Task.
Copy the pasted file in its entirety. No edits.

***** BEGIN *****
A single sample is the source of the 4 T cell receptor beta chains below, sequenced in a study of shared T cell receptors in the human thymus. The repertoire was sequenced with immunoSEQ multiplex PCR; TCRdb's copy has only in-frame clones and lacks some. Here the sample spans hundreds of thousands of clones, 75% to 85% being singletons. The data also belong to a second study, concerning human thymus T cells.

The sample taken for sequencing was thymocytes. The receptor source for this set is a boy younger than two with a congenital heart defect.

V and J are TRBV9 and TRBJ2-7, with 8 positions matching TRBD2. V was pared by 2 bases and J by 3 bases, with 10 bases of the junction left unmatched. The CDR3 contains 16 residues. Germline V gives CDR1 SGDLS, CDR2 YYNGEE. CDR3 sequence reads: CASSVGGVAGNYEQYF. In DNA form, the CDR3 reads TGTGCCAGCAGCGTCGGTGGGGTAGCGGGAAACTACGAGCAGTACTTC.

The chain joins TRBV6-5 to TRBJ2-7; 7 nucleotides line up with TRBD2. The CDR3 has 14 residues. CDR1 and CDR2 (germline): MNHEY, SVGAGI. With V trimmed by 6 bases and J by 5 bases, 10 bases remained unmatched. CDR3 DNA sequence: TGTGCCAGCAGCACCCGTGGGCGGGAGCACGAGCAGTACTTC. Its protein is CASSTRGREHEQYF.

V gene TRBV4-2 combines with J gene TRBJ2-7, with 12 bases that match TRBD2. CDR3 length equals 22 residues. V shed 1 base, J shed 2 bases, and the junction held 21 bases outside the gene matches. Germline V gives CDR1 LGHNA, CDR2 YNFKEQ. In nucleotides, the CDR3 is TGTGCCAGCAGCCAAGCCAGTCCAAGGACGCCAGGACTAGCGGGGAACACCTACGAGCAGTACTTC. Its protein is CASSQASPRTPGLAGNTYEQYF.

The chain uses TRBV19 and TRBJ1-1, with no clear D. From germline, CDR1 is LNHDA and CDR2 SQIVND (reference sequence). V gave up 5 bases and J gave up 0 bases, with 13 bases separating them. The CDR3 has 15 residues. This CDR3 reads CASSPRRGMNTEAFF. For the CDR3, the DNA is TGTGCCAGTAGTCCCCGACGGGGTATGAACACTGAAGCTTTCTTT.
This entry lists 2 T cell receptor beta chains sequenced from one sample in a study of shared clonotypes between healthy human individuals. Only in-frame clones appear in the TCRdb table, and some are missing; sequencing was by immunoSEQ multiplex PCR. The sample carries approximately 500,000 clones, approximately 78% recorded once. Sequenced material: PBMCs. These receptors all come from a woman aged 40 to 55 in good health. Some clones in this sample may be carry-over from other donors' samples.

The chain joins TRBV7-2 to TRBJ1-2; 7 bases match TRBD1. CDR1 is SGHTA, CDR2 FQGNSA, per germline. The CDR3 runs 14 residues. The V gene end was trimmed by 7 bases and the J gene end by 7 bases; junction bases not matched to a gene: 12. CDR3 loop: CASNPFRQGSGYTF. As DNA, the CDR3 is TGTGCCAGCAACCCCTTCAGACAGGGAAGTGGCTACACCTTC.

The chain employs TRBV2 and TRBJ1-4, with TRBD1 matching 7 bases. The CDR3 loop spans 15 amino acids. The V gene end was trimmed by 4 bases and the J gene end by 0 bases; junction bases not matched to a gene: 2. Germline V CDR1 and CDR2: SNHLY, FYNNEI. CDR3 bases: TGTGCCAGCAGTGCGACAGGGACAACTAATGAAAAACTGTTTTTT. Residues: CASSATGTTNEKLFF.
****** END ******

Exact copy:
A single sample is the source of the 4 T cell receptor beta chains below, sequenced in a study of shared T cell receptors in the human thymus. The repertoire was sequenced with immunoSEQ multiplex PCR; TCRdb's copy has only in-frame clones and lacks some. Here the sample spans hundreds of thousands of clones, 75% to 85% being singletons. The data also belong to a second study, concerning human thymus T cells.

The sample taken for sequencing was thymocytes. The receptor source for this set is a boy younger than two with a congenital heart defect.

V and J are TRBV9 and TRBJ2-7, with 8 positions matching TRBD2. V was pared by 2 bases and J by 3 bases, with 10 bases of the junction left unmatched. The CDR3 contains 16 residues. Germline V gives CDR1 SGDLS, CDR2 YYNGEE. CDR3 sequence reads: CASSVGGVAGNYEQYF. In DNA form, the CDR3 reads TGTGCCAGCAGCGTCGGTGGGGTAGCGGGAAACTACGAGCAGTACTTC.

The chain joins TRBV6-5 to TRBJ2-7; 7 nucleotides line up with TRBD2. The CDR3 has 14 residues. CDR1 and CDR2 (germline): MNHEY, SVGAGI. With V trimmed by 6 bases and J by 5 bases, 10 bases remained unmatched. CDR3 DNA sequence: TGTGCCAGCAGCACCCGTGGGCGGGAGCACGAGCAGTACTTC. Its protein is CASSTRGREHEQYF.

V gene TRBV4-2 combines with J gene TRBJ2-7, with 12 bases that match TRBD2. CDR3 length equals 22 residues. V shed 1 base, J shed 2 bases, and the junction held 21 bases outside the gene matches. Germline V gives CDR1 LGHNA, CDR2 YNFKEQ. In nucleotides, the CDR3 is TGTGCCAGCAGCCAAGCCAGTCCAAGGACGCCAGGACTAGCGGGGAACACCTACGAGCAGTACTTC. Its protein is CASSQASPRTPGLAGNTYEQYF.

The chain uses TRBV19 and TRBJ1-1, with no clear D. From germline, CDR1 is LNHDA and CDR2 SQIVND (reference sequence). V gave up 5 bases and J gave up 0 bases, with 13 bases separating them. The CDR3 has 15 residues. This CDR3 reads CASSPRRGMNTEAFF. For the CDR3, the DNA is TGTGCCAGTAGTCCCCGACGGGGTATGAACACTGAAGCTTTCTTT.
This entry lists 2 T cell receptor beta chains sequenced from one sample in a study of shared clonotypes between healthy human individuals. Only in-frame clones appear in the TCRdb table, and some are missing; sequencing was by immunoSEQ multiplex PCR. The sample carries approximately 500,000 clones, approximately 78% recorded once. Sequenced material: PBMCs. These receptors all come from a woman aged 40 to 55 in good health. Some clones in this sample may be carry-over from other donors' samples.

The chain joins TRBV7-2 to TRBJ1-2; 7 bases match TRBD1. CDR1 is SGHTA, CDR2 FQGNSA, per germline. The CDR3 runs 14 residues. The V gene end was trimmed by 7 bases and the J gene end by 7 bases; junction bases not matched to a gene: 12. CDR3 loop: CASNPFRQGSGYTF. As DNA, the CDR3 is TGTGCCAGCAACCCCTTCAGACAGGGAAGTGGCTACACCTTC.

The chain employs TRBV2 and TRBJ1-4, with TRBD1 matching 7 bases. The CDR3 loop spans 15 amino acids. The V gene end was trimmed by 4 bases and the J gene end by 0 bases; junction bases not matched to a gene: 2. Germline V CDR1 and CDR2: SNHLY, FYNNEI. CDR3 bases: TGTGCCAGCAGTGCGACAGGGACAACTAATGAAAAACTGTTTTTT. Residues: CASSATGTTNEKLFF.